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Aggies excel in transition to Division I

There are teams with storied soccer histories. Powerhouse programs that have made numerous College Cup appearances. Teams that have won numerous conference titles. Schools that have produced multiple Hermann Trophy winners.

Then there is UC Davis' men's program. For example, does anyone not affiliated with the school actually know the team's nickname?

That won't be the case for long if Davis keeps playing the way it has been this season. (They're the Aggies, by the way.)

After making its first NCAA tournament appearance last season, UC Davis is 12-2-3 overall, sits atop the Big West Conference standings at 4-1-3 and is the No. 10 team in the nation.

So where have they been before now? Let's call it Division I½.

For 14 years (1990-2003), the Aggies were a Division II program. But coach Dwayne Shaffer saw greater potential and pushed for a promotion to Division I. In April 2003, he got his wish.

Ecstatic that the effort had paid off, Shaffer knew a tough road lay ahead. The program had to go through a four-year transition period. From 2003 to '06, the team was unable to compete in the postseason. Players were ineligible to receive any kind of conference awards. The team was basically in limbo.

"It's been an extremely difficult transition going from Division II to Division I," Shaffer said. "The biggest thing has been just the perception from recruits that you're still a Division II program for a couple years."

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To convince prospective players to commit, Shaffer had to have a plan.

"It's something I put in place the day I found out we'd be a Division I program," he said. "The biggest thing I kept selling was the idea that we would have an opportunity to compete. For the young kids that were seniors last year and this year, I promised them I'd get them to a level where they'd be able to compete for a Division I [tournament] berth."

Shaffer delivered on that promise last year and is poised to do so again, something he credits to the players he's brought in and their willingness to believe in his vision.

"That's what recruiting is, getting players to believe in what you're telling them," senior midfielder Dylan Curtis said. "He really made me believe that his plan was going to work. He wanted to win, and I wanted to be on a team that wins."

They're both getting their wish. But it's about more than just wishes coming true. It's about hard work and experience paying off.

With 10 seniors on the roster and eight returning starters, the Aggies are a battle-tested team.

"We've kind of lost our title as an underdog," senior midfielder Ian Conklin said. "Before our freshman year, teams weren't looking at us as a huge threat. That's changed."

An 11-game undefeated streak, like Davis had from Sept. 7 through Oct. 18 this year, can strip a team of that title. In fact, the Aggies have gone from the team no one thinks twice about to the program everyone wants to beat.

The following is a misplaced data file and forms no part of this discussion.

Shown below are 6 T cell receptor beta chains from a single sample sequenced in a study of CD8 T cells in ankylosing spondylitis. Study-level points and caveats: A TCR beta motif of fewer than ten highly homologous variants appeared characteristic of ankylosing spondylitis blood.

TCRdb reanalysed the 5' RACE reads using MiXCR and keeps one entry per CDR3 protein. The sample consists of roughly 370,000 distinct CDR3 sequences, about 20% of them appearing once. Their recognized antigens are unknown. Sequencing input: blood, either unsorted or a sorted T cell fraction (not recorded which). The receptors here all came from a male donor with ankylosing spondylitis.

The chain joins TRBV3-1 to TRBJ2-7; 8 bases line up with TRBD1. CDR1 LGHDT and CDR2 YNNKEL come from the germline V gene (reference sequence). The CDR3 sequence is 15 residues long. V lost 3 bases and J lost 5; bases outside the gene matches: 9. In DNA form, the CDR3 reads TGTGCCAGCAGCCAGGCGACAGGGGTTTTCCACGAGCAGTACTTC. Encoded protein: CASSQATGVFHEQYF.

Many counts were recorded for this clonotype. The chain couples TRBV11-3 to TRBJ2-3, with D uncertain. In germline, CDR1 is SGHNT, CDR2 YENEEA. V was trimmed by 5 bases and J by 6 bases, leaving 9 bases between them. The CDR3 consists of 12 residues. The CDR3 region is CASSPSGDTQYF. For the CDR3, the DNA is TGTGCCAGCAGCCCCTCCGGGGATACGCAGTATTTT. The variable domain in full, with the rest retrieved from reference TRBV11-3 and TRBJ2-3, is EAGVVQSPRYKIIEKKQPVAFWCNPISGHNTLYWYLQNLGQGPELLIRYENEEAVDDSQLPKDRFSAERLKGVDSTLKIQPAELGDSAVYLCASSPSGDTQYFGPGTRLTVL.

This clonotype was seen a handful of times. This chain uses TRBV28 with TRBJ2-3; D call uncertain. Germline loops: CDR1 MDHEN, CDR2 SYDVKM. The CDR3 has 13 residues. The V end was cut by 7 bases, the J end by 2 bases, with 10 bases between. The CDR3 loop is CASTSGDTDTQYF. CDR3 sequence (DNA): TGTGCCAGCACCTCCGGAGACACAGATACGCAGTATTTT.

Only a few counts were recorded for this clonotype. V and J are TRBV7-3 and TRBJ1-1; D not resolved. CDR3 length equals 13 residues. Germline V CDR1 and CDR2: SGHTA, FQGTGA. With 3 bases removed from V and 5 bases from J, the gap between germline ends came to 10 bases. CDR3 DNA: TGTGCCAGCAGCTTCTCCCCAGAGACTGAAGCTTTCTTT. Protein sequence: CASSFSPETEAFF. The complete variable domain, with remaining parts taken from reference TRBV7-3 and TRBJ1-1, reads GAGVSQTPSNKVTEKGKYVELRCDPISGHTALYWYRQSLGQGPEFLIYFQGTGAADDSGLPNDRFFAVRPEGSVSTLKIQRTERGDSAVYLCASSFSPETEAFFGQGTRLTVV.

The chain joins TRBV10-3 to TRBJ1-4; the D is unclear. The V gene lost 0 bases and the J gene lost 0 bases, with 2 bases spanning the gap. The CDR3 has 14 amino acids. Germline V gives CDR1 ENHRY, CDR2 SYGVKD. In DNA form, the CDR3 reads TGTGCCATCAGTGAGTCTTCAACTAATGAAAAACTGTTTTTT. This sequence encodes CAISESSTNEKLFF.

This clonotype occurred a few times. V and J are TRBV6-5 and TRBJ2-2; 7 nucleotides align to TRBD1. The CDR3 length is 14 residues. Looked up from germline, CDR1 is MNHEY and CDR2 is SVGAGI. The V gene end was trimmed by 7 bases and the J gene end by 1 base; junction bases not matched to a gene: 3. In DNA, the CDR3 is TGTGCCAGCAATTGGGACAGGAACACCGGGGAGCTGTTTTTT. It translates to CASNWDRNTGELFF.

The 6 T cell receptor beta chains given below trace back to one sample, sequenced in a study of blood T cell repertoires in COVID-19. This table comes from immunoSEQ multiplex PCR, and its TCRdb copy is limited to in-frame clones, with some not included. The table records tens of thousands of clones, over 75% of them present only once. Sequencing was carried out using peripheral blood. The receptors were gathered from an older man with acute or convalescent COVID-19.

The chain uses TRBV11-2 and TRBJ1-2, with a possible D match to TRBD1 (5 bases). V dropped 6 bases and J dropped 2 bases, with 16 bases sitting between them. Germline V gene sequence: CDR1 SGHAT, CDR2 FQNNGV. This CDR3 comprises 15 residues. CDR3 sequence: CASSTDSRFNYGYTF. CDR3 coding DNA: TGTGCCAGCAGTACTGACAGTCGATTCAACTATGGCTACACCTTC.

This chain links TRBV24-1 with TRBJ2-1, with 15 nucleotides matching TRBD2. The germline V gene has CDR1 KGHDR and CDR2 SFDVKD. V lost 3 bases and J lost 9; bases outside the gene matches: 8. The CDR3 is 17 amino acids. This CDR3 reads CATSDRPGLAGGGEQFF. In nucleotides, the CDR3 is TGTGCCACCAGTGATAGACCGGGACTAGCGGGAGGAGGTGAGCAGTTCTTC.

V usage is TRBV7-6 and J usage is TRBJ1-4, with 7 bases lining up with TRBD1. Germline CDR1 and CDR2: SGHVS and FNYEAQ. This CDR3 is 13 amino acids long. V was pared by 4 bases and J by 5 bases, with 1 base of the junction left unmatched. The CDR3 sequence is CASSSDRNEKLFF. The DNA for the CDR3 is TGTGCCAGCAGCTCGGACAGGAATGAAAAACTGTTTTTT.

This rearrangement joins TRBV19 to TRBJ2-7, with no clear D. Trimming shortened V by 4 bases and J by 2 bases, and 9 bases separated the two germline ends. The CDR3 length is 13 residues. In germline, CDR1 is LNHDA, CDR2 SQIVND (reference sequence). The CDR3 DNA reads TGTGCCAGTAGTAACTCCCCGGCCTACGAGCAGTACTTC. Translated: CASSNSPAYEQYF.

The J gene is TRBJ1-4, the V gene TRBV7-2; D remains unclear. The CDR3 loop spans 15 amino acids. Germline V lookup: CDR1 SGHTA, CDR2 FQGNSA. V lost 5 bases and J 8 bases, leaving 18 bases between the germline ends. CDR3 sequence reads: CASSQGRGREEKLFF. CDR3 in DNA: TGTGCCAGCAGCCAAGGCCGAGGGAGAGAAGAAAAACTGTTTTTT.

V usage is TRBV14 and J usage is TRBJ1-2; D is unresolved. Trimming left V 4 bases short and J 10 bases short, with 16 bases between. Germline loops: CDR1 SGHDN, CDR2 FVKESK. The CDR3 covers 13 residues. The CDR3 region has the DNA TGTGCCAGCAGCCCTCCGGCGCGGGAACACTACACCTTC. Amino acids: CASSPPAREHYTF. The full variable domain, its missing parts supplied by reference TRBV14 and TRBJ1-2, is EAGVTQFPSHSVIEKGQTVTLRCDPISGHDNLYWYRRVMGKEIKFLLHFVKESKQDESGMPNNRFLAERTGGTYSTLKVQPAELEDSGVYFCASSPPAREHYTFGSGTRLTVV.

"That's what we wanted," senior forward Quincy Amarikwa said of the target on his team's back. "We wanted teams to recognize that we're a threat. … When we win at the end of the day, the team has to say, 'They're not all hype.'

"Before, like two years ago, when we were under the radar, it would be like, 'Oh, they must have had a lucky game.' Or, 'The other team didn't take them seriously.' Now, there's no excuse for when we win. The people that we're playing are putting a lot more in on both sides of the ball. We're getting a lot more respect."

That respect has translated into rankings -- the up- and downside of which the team is experiencing for the first time.

"Keeping the rankings out of your head can be hard to do, especially for us just in our second year in Division I," Conklin said. "Just working hard is the biggest focusing point for us, and you try to block out the rankings as much as you can."

When that doesn't work, there's always the occasional tangible reminder.

"We got upset by Riverside [2-1] when we went down there, and that put our heads back pretty quick," said Curtis, who ranks second in the nation in assists per game (.67). "It's one thing to know you're good, but it's about having to prove it every day. We kind of got that reality. We played poor and Riverside played a great game. Sometimes it just takes being humbled."

Staying humble will be a key, but the pieces are all falling into place. After four years together, the team is jelling and ready to go.

"[Even during the transition years] we came in with a Division I mentality," said Amarikwa, who is among the top 10 in the country in goals per game (fourth with .93) and points per game (sixth with 1.93). "We wanted to prove we were at the caliber to compete. It was more just having to deal with the technicality that we couldn't advance [to the postseason] even though we had the potential, and we used that as motivation."

Whatever it is that's inspiring the team, it's working. Davis has certainly proven capable of competing. The next step for the program -- in addition to the obvious conference and national tournament aspirations -- will be to continue to build upon their success and establish themselves not just as a Division I program, but a Division I power.

Maria Burns Ortiz covers college soccer for ESPNsoccernet. She can be reached at


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